When I posted something online about how it was essentially "free for the rich" I got a nasty response from someone who told me I was being nasty and irresponsible. They added that they "worked hard for two years" to pay for their condo. If you can pay for a condo in two are rich. And, of course, the point I was making is that this free wireless service isn't really being provided for citizens at all. It is for the out of towners, and once they live, the power will be turned down.

Tuesday, November 29, 2005

Does the State Department read your blog?

They certainly read mine. I was looking at the stats on recent locations that had been accessing my blog. Usually these are listed as cities, or servers (like AOL). But there was someone reading from website which doesn't exist because, apparently, it is a State Department server in DC.

What could I possibly be saying that is of interest to them? Pit bulls? Giraffes? Utility monopolies?

Monday, November 28, 2005

Giraffes are funny

My friend the Giraffe
Originally uploaded by kfoz.
Until yesterday, I don't think I had ever gotten quite this close to one of these funny things.

I mean, look at that!

The Audubon Zoo reopened this weekend and was packed. Almost all of the animals survived the storm, even the really tall ones.

Reopening Preservation Hall

Preservation Hall
Originally uploaded by kfoz.
Press Street, the literary and visual arts collective that I recented founded with friends in the Bywater, wanted to do something to celebrate Tom Piazza's new book "Why New Orleans Matters." Actually, one of our main goals is to just actually DO things. But also, to do things a little differently. So rather than doing a regular reading for this book, we wanted to come up with something that would sum up the whole experience of New Orleans.

How about Preservation Hall? I said, not really thinking that we would be able to do something there. And, in fact, the Hall has been closed since the storm, with musicians all out of town and touring. But with the help of ReaganBooks/HarperCollins, we will be hosting a "one time only" opening of Preservation Hall on Tuesday December 6th from 6-8pm. A quartet will perform, books will be signed, and it is all free and open to the public.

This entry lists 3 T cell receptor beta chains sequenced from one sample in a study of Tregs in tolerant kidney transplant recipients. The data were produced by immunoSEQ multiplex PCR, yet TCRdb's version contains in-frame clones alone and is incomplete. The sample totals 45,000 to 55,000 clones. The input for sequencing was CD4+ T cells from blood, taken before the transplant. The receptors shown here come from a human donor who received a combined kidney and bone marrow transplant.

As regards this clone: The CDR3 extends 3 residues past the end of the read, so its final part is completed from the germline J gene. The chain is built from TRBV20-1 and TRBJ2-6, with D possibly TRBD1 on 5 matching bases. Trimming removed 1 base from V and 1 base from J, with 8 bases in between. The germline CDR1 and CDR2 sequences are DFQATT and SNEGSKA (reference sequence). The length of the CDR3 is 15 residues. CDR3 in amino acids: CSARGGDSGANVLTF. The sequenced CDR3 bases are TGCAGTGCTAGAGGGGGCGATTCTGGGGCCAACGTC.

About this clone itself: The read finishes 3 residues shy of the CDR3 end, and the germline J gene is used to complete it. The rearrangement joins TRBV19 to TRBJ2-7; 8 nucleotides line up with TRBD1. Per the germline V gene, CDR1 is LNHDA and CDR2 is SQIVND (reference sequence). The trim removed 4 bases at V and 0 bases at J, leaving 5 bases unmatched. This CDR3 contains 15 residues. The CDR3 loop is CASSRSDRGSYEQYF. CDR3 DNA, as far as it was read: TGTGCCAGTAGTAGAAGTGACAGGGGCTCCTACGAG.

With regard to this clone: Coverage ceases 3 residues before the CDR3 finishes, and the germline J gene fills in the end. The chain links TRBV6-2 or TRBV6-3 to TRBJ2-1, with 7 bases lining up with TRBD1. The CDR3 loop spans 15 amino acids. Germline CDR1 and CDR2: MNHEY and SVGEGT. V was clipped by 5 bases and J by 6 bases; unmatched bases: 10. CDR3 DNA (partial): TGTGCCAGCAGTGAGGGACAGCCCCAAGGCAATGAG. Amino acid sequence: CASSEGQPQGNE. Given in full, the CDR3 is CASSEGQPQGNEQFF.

Sunday, November 27, 2005

Entergy offers a special holiday blackout

Apparently Entergy made a mistake with their brief 90 minute blackout on Black Friday. Their contracts with the city of New Orleans and Haliburton stipulate that they must do everything in their power to discourage people from returning to communities east of the French Quarter. So last night, as soon as it began to rain, the power went out again. Fourteen hours later, it is still out. The official recorded message after reporting the outage is the same as on Friday: "We expect power to be restored Saturday December 3rd." When I got a live person on the phone, I asked about that message. "It hasn't been changed since the storm," she said. Which storm? "Katrina."

What should I do with all the food rotting in the fridge? "I can't help you with that," she said.

I was thinking of dropping it off at the nearest Entergy office. "Okay," she said.

The worst part is this: I missed the Animal Planet special on reuniting people with their pets, and an entire evening of work on my book.

Homeless cat offers accounting services to the Louisiana SPCA

Originally uploaded by kfoz.
This incredibly skinny cat has been hanging out in the accounting room waiting for her owners to pick her up. They were contacted on Tuesday and told that the cat was there. They said they'd be in that afternoon. Wednesday she was still there, and happily putting her paws all over the contributions as they came in. Then she did something stinky.

I left after lunch, so I'm hoping she had a happy Thanksgiving with the folks. Her name, apparently, is Misha. And she does bare a striking resemblance to Misha Barton.